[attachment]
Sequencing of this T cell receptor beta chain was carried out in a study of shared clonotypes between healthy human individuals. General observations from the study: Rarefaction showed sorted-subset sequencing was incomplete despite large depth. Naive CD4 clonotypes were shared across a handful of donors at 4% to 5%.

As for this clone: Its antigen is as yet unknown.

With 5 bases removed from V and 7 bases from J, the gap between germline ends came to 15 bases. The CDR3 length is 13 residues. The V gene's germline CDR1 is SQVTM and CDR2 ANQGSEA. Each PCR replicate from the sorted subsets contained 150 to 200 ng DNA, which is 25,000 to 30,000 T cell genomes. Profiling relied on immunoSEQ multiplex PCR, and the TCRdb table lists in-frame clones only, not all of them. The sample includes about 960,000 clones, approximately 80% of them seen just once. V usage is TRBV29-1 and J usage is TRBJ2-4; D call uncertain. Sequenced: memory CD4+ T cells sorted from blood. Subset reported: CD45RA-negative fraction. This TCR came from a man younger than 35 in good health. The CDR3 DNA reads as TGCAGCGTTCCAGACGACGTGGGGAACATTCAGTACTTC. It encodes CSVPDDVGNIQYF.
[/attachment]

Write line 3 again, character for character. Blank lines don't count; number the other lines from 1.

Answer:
With 5 bases removed from V and 7 bases from J, the gap between germline ends came to 15 bases. The CDR3 length is 13 residues. The V gene's germline CDR1 is SQVTM and CDR2 ANQGSEA. Each PCR replicate from the sorted subsets contained 150 to 200 ng DNA, which is 25,000 to 30,000 T cell genomes. Profiling relied on immunoSEQ multiplex PCR, and the TCRdb table lists in-frame clones only, not all of them. The sample includes about 960,000 clones, approximately 80% of them seen just once. V usage is TRBV29-1 and J usage is TRBJ2-4; D call uncertain. Sequenced: memory CD4+ T cells sorted from blood. Subset reported: CD45RA-negative fraction. This TCR came from a man younger than 35 in good health. The CDR3 DNA reads as TGCAGCGTTCCAGACGACGTGGGGAACATTCAGTACTTC. It encodes CSVPDDVGNIQYF.